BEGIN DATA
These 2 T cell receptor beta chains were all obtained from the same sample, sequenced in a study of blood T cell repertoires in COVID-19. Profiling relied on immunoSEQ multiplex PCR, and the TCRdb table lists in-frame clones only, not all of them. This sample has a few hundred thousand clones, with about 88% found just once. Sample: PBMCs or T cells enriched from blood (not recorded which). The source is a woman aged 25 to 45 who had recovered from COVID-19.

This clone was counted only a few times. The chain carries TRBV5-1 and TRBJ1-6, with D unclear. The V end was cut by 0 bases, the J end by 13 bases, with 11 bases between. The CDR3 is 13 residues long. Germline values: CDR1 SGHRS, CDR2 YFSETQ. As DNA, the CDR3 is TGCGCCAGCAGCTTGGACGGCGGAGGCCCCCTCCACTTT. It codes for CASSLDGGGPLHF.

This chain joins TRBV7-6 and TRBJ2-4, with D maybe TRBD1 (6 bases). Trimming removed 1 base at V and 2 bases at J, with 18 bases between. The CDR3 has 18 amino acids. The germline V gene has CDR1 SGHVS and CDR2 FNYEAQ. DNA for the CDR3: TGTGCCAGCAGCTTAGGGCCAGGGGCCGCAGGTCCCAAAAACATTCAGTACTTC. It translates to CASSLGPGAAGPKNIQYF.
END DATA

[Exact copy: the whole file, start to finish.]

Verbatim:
These 2 T cell receptor beta chains were all obtained from the same sample, sequenced in a study of blood T cell repertoires in COVID-19. Profiling relied on immunoSEQ multiplex PCR, and the TCRdb table lists in-frame clones only, not all of them. This sample has a few hundred thousand clones, with about 88% found just once. Sample: PBMCs or T cells enriched from blood (not recorded which). The source is a woman aged 25 to 45 who had recovered from COVID-19.

This clone was counted only a few times. The chain carries TRBV5-1 and TRBJ1-6, with D unclear. The V end was cut by 0 bases, the J end by 13 bases, with 11 bases between. The CDR3 is 13 residues long. Germline values: CDR1 SGHRS, CDR2 YFSETQ. As DNA, the CDR3 is TGCGCCAGCAGCTTGGACGGCGGAGGCCCCCTCCACTTT. It codes for CASSLDGGGPLHF.

This chain joins TRBV7-6 and TRBJ2-4, with D maybe TRBD1 (6 bases). Trimming removed 1 base at V and 2 bases at J, with 18 bases between. The CDR3 has 18 amino acids. The germline V gene has CDR1 SGHVS and CDR2 FNYEAQ. DNA for the CDR3: TGTGCCAGCAGCTTAGGGCCAGGGGCCGCAGGTCCCAAAAACATTCAGTACTTC. It translates to CASSLGPGAAGPKNIQYF.